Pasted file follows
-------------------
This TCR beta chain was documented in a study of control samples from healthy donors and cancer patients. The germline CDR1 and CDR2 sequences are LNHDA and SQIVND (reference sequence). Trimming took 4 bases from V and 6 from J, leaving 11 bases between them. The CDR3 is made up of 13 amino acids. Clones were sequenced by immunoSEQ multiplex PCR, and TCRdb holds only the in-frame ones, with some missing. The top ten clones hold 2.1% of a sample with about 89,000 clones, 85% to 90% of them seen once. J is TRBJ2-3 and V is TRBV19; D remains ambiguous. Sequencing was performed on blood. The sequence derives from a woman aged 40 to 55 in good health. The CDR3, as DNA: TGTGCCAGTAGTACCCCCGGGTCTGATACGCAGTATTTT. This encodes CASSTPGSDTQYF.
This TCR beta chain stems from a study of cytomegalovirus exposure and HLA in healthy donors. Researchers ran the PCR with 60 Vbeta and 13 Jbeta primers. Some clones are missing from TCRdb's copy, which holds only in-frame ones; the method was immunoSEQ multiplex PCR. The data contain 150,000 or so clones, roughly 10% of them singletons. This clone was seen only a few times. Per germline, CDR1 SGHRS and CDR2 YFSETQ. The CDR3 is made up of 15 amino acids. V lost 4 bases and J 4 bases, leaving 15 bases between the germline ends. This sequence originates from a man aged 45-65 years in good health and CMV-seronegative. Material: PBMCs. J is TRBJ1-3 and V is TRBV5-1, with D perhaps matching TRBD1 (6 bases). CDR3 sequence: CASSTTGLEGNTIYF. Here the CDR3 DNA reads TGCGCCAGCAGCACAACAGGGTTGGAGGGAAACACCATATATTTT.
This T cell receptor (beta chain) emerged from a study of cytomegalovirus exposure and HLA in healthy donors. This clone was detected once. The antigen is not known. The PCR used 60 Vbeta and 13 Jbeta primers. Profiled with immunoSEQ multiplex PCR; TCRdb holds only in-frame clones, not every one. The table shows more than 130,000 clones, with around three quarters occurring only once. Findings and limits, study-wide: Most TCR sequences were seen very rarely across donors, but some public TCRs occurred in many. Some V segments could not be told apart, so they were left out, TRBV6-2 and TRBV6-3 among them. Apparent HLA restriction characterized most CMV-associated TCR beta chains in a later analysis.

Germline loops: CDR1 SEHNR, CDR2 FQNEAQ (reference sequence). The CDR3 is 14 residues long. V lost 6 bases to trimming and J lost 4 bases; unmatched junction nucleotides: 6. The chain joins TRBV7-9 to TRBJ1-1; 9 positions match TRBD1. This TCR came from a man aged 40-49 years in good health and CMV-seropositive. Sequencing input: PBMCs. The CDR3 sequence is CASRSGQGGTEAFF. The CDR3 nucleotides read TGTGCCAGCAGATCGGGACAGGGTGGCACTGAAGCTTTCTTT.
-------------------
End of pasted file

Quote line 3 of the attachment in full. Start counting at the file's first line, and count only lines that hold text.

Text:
This T cell receptor (beta chain) emerged from a study of cytomegalovirus exposure and HLA in healthy donors. This clone was detected once. The antigen is not known. The PCR used 60 Vbeta and 13 Jbeta primers. Profiled with immunoSEQ multiplex PCR; TCRdb holds only in-frame clones, not every one. The table shows more than 130,000 clones, with around three quarters occurring only once. Findings and limits, study-wide: Most TCR sequences were seen very rarely across donors, but some public TCRs occurred in many. Some V segments could not be told apart, so they were left out, TRBV6-2 and TRBV6-3 among them. Apparent HLA restriction characterized most CMV-associated TCR beta chains in a later analysis.